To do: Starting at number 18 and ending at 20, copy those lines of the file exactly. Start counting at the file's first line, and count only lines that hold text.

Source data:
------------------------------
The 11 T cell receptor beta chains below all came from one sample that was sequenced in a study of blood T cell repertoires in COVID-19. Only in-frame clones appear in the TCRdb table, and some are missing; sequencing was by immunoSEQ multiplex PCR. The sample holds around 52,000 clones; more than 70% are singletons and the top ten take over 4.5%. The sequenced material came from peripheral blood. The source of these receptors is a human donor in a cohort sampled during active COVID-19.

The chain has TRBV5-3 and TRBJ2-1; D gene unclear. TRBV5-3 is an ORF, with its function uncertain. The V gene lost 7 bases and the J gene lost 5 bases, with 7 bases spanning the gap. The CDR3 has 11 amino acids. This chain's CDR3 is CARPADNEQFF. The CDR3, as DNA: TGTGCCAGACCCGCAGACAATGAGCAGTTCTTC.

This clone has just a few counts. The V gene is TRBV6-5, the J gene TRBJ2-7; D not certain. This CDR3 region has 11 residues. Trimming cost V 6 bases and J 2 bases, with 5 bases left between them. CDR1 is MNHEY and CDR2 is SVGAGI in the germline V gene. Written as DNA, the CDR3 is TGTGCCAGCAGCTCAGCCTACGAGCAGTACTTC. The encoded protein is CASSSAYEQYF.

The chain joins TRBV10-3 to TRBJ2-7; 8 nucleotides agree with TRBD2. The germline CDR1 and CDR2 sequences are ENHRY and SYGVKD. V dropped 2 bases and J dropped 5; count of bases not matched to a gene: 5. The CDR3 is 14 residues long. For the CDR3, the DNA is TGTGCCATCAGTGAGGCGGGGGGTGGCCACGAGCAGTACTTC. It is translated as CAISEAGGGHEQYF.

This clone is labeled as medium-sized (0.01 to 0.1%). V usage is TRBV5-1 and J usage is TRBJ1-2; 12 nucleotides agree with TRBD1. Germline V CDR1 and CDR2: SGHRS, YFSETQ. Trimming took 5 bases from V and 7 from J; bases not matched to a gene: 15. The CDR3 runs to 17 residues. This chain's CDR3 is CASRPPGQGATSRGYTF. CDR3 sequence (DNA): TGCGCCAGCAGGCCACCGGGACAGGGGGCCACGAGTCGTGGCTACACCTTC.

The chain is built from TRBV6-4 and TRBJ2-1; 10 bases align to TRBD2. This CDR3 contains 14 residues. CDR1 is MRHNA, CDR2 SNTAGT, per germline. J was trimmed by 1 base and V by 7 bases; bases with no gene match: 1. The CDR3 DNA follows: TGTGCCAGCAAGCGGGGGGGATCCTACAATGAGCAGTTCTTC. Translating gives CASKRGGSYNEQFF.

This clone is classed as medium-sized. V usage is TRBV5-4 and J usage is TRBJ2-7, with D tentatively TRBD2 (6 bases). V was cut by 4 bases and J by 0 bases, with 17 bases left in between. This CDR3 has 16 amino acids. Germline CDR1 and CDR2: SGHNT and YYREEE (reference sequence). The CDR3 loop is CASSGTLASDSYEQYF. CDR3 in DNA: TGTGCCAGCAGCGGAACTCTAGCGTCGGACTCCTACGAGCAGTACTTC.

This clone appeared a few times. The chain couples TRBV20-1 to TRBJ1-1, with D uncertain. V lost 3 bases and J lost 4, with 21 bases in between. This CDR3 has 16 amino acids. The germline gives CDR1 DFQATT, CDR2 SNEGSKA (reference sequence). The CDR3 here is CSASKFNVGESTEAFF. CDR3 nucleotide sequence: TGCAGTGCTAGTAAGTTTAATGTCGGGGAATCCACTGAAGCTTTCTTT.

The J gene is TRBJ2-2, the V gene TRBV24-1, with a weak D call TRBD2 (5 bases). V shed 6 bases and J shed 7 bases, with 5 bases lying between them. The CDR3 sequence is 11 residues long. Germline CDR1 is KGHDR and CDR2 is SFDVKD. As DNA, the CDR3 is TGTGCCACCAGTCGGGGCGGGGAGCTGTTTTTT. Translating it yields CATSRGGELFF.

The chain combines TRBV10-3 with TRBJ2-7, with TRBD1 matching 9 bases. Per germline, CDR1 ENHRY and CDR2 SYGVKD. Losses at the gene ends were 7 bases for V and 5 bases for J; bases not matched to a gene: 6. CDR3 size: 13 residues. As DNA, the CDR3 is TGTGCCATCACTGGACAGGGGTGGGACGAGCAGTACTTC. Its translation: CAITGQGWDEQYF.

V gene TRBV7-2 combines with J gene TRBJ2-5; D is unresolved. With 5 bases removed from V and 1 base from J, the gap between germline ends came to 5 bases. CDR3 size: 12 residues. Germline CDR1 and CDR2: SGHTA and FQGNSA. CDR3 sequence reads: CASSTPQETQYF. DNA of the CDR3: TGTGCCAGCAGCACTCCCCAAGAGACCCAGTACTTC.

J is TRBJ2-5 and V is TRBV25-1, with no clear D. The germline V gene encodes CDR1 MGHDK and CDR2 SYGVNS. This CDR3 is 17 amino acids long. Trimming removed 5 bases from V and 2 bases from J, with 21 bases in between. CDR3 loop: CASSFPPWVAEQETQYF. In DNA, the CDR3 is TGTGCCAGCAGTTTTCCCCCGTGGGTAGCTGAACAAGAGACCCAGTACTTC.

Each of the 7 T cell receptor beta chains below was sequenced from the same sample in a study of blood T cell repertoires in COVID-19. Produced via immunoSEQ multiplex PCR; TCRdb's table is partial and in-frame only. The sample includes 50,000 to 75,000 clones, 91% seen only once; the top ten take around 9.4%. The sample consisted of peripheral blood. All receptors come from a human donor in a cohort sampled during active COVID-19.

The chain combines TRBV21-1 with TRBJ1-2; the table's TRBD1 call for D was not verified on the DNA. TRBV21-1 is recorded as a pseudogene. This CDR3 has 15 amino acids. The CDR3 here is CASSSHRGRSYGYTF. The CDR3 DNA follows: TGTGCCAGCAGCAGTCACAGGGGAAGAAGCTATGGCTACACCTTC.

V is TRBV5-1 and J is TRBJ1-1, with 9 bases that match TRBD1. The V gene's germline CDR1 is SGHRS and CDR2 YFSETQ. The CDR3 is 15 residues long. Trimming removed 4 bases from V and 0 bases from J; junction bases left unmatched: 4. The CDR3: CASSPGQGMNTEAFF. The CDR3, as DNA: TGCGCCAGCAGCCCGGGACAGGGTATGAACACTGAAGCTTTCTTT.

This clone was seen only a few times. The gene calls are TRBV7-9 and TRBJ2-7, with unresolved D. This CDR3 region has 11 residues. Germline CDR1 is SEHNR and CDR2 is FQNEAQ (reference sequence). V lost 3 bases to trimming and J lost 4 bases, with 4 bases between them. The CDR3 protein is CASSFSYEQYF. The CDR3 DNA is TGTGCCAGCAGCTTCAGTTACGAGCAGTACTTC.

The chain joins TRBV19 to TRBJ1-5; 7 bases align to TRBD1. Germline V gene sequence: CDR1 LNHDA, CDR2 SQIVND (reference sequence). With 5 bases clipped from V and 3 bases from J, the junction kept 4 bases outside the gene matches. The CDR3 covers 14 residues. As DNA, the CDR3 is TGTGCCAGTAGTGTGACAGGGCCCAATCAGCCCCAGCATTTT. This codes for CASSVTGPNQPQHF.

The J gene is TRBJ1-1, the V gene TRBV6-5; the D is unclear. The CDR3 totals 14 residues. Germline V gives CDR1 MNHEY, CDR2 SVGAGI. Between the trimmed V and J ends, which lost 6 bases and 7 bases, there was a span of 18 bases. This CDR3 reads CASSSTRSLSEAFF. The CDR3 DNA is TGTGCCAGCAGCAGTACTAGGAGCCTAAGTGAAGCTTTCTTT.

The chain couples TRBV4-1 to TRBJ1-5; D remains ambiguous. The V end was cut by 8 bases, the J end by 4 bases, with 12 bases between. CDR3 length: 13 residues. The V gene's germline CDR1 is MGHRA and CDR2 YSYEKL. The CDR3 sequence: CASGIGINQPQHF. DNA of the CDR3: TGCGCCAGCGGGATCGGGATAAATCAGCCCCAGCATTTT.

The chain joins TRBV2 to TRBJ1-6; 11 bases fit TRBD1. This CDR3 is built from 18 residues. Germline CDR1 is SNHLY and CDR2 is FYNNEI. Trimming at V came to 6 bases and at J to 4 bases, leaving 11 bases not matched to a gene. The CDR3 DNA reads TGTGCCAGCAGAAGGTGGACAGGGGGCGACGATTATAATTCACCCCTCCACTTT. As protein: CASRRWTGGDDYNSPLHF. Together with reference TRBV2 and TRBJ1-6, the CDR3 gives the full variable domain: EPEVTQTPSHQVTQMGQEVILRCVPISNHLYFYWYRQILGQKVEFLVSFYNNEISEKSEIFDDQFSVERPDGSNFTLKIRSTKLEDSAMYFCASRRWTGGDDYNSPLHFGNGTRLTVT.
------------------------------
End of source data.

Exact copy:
The J gene is TRBJ1-1, the V gene TRBV6-5; the D is unclear. The CDR3 totals 14 residues. Germline V gives CDR1 MNHEY, CDR2 SVGAGI. Between the trimmed V and J ends, which lost 6 bases and 7 bases, there was a span of 18 bases. This CDR3 reads CASSSTRSLSEAFF. The CDR3 DNA is TGTGCCAGCAGCAGTACTAGGAGCCTAAGTGAAGCTTTCTTT.

The chain couples TRBV4-1 to TRBJ1-5; D remains ambiguous. The V end was cut by 8 bases, the J end by 4 bases, with 12 bases between. CDR3 length: 13 residues. The V gene's germline CDR1 is MGHRA and CDR2 YSYEKL. The CDR3 sequence: CASGIGINQPQHF. DNA of the CDR3: TGCGCCAGCGGGATCGGGATAAATCAGCCCCAGCATTTT.

The chain joins TRBV2 to TRBJ1-6; 11 bases fit TRBD1. This CDR3 is built from 18 residues. Germline CDR1 is SNHLY and CDR2 is FYNNEI. Trimming at V came to 6 bases and at J to 4 bases, leaving 11 bases not matched to a gene. The CDR3 DNA reads TGTGCCAGCAGAAGGTGGACAGGGGGCGACGATTATAATTCACCCCTCCACTTT. As protein: CASRRWTGGDDYNSPLHF. Together with reference TRBV2 and TRBJ1-6, the CDR3 gives the full variable domain: EPEVTQTPSHQVTQMGQEVILRCVPISNHLYFYWYRQILGQKVEFLVSFYNNEISEKSEIFDDQFSVERPDGSNFTLKIRSTKLEDSAMYFCASRRWTGGDDYNSPLHFGNGTRLTVT.